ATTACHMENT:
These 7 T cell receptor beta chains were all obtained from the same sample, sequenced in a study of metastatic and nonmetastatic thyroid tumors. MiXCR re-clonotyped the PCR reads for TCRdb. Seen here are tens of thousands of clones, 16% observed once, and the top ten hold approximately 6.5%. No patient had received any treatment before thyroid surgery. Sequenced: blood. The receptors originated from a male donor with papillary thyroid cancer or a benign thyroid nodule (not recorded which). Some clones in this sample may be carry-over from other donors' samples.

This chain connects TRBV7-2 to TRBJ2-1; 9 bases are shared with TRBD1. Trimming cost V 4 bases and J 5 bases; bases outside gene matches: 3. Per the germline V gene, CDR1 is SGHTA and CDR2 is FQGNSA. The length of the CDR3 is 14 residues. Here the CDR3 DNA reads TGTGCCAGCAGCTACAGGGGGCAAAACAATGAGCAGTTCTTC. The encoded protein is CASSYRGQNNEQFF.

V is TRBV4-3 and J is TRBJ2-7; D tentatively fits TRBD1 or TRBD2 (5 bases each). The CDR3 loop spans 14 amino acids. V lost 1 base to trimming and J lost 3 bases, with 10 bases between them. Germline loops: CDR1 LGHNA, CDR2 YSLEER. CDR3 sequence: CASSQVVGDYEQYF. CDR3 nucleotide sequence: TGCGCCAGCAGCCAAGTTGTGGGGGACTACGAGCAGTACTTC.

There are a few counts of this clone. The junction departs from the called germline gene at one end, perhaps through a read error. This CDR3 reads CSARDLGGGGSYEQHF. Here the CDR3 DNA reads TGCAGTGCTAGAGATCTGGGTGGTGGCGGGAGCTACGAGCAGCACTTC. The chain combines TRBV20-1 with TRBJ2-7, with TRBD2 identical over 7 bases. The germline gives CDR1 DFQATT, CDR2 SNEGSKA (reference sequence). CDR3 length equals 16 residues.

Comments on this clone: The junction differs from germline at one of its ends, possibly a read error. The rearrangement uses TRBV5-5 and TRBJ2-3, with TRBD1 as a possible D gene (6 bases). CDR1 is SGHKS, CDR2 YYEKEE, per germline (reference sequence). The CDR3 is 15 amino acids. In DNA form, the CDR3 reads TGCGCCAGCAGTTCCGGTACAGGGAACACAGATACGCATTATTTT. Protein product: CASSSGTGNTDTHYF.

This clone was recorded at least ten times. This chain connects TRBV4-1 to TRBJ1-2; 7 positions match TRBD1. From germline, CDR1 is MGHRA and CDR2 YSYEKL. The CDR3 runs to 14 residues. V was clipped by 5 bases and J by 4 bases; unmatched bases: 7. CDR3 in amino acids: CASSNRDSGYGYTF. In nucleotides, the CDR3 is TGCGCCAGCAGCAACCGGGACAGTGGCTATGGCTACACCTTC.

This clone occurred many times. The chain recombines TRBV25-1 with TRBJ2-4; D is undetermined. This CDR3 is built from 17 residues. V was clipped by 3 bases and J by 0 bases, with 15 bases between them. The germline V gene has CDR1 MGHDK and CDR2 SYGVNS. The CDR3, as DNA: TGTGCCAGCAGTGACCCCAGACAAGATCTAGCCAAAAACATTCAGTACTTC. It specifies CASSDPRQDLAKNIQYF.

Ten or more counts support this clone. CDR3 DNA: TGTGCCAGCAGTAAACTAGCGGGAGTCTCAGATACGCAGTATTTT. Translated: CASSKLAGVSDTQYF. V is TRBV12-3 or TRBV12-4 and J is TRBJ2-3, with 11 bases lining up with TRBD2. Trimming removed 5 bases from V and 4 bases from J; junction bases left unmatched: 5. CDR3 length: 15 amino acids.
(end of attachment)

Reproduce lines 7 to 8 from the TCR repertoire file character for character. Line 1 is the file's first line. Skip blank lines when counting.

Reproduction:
This clone occurred many times. The chain recombines TRBV25-1 with TRBJ2-4; D is undetermined. This CDR3 is built from 17 residues. V was clipped by 3 bases and J by 0 bases, with 15 bases between them. The germline V gene has CDR1 MGHDK and CDR2 SYGVNS. The CDR3, as DNA: TGTGCCAGCAGTGACCCCAGACAAGATCTAGCCAAAAACATTCAGTACTTC. It specifies CASSDPRQDLAKNIQYF.

Ten or more counts support this clone. CDR3 DNA: TGTGCCAGCAGTAAACTAGCGGGAGTCTCAGATACGCAGTATTTT. Translated: CASSKLAGVSDTQYF. V is TRBV12-3 or TRBV12-4 and J is TRBJ2-3, with 11 bases lining up with TRBD2. Trimming removed 5 bases from V and 4 bases from J; junction bases left unmatched: 5. CDR3 length: 15 amino acids.